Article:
The United Nations says more than one-quarter of the households in Kyrgyzstan do not have enough food, and that the problem is expected to get worse in the coming months.
That figure represents about 1.5 million people.
The World Food Program said Tuesday it is preparing to bolster its operations in the country, where almost 350,000 others may soon be in need of food.
The U.N. agency said the threat stems from rising foods prices, a poor harvest, the onset of winter and the inter-ethnic violence that ravaged southern Kyrgyzstan in June.
The World Food Program said it conducted an assessment which found that food insecurity was especially high in the cities of Osh and Jalalabad, where the ethnic clashes broke out. The agency warned the situation remains volatile.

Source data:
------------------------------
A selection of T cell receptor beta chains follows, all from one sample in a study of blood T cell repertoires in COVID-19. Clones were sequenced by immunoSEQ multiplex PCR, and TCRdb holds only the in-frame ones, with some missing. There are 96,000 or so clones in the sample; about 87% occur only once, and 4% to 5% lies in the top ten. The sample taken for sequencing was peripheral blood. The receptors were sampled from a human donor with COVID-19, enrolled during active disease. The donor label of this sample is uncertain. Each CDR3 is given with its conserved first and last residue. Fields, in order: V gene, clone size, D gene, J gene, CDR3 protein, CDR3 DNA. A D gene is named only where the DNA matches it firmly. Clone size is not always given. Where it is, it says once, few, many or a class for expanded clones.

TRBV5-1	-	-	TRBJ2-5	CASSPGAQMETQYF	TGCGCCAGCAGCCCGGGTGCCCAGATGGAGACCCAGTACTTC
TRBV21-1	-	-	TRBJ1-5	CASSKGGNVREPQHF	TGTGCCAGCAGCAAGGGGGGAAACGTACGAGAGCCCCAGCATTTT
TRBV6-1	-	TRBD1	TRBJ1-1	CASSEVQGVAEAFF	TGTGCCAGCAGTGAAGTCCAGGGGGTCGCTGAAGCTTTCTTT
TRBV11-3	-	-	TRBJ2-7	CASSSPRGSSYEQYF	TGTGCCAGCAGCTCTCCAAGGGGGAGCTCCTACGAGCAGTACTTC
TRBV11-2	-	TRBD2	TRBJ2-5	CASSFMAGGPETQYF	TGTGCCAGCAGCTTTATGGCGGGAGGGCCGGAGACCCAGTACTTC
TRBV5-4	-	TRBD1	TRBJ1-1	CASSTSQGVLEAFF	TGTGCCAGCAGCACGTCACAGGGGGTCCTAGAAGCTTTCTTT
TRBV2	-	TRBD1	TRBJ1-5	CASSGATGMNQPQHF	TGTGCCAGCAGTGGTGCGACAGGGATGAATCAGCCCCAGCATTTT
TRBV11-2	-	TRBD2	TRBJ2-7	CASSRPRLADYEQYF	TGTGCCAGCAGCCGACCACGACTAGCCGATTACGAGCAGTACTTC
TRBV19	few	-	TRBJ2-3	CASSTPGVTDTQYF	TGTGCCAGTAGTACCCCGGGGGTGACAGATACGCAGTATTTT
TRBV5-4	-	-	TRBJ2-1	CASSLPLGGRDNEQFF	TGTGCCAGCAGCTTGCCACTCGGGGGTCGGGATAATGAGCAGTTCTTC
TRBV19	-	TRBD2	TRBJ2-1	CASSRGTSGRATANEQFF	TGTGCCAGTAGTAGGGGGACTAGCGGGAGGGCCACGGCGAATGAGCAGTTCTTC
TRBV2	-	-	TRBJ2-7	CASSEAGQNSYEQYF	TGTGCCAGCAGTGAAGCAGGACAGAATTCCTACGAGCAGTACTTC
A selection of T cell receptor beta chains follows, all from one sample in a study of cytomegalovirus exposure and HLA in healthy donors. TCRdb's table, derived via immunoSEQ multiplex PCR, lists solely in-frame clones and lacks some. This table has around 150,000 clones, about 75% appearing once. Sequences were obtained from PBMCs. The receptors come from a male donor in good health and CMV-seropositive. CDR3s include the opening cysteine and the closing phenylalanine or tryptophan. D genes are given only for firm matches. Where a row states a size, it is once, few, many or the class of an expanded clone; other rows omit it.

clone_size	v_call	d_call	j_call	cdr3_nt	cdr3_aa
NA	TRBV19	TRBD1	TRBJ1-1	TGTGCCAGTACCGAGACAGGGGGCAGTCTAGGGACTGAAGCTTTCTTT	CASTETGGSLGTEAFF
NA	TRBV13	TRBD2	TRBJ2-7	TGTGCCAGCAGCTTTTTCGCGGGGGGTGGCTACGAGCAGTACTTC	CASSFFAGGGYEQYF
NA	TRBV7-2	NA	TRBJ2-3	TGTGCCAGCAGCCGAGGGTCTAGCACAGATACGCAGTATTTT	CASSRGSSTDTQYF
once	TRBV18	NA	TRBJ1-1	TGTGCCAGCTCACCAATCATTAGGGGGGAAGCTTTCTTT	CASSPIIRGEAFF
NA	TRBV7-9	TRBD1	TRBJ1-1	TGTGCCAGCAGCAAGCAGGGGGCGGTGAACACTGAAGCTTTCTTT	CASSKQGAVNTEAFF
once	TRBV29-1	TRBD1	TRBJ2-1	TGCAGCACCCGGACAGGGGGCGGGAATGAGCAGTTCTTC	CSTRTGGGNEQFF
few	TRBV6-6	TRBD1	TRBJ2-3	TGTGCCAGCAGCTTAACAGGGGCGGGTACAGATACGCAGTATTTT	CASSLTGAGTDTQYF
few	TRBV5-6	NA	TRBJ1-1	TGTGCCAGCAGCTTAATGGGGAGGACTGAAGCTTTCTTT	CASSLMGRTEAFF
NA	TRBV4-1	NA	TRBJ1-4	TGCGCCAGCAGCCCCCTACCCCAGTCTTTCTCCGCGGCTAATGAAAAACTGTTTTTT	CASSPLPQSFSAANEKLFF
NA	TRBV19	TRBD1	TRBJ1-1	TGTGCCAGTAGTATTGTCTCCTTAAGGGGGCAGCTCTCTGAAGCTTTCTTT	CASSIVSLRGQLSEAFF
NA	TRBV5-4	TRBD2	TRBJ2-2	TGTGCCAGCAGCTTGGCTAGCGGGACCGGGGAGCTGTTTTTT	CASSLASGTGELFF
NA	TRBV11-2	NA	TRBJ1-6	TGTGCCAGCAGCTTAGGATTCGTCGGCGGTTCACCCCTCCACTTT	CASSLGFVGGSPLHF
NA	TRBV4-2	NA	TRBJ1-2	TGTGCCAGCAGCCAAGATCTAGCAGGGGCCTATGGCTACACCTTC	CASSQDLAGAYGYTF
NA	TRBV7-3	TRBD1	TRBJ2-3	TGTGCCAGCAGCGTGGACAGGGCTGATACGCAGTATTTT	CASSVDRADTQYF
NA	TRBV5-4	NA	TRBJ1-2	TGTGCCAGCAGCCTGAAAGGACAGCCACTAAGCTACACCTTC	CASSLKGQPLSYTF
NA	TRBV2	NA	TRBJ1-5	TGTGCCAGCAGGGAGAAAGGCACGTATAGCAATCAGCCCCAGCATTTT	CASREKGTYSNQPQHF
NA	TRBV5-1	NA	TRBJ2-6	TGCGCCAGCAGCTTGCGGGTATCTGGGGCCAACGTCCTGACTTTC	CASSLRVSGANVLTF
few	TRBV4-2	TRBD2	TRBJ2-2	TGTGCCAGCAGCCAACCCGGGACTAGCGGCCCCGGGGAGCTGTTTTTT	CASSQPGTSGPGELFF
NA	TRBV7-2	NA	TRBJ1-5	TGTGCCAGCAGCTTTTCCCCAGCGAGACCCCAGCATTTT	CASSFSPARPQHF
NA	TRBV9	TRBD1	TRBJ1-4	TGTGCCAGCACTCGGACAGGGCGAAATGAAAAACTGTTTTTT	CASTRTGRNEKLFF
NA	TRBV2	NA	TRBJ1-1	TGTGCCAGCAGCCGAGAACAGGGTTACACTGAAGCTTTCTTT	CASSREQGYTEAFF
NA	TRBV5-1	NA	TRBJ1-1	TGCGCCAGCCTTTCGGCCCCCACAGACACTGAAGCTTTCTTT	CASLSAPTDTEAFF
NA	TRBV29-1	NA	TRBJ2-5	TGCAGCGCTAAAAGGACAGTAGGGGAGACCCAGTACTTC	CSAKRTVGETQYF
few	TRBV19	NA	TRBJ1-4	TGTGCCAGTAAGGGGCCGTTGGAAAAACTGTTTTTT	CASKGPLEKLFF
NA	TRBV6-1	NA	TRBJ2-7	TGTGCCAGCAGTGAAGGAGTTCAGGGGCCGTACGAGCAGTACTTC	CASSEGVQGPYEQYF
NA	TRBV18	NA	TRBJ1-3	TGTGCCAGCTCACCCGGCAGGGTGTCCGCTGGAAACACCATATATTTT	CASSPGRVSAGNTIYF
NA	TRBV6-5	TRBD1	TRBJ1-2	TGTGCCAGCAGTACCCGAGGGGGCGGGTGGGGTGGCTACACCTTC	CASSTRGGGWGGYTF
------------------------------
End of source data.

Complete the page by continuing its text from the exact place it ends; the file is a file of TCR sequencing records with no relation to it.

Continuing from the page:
Reuters quotes an agriculture ministry official as saying one big problem is that the border with Kazakhstan has been closed since the violence, affecting the ability to trade food and farming supplies.
Meanwhile, the International Crisis Group said in a report that without what it called "prompt, genuine and exhaustive measures," Kyrgyzstan risks another round of violence.
The group urged the international community to press the Kyrgyz government to address the root cause of the violence, including ongoing ethnic tensions.
The fighting took place between ethnic majority Kyrgyz and minority Uzbeks. More than 350 people were killed.
Some information for this report was provided by Reuters.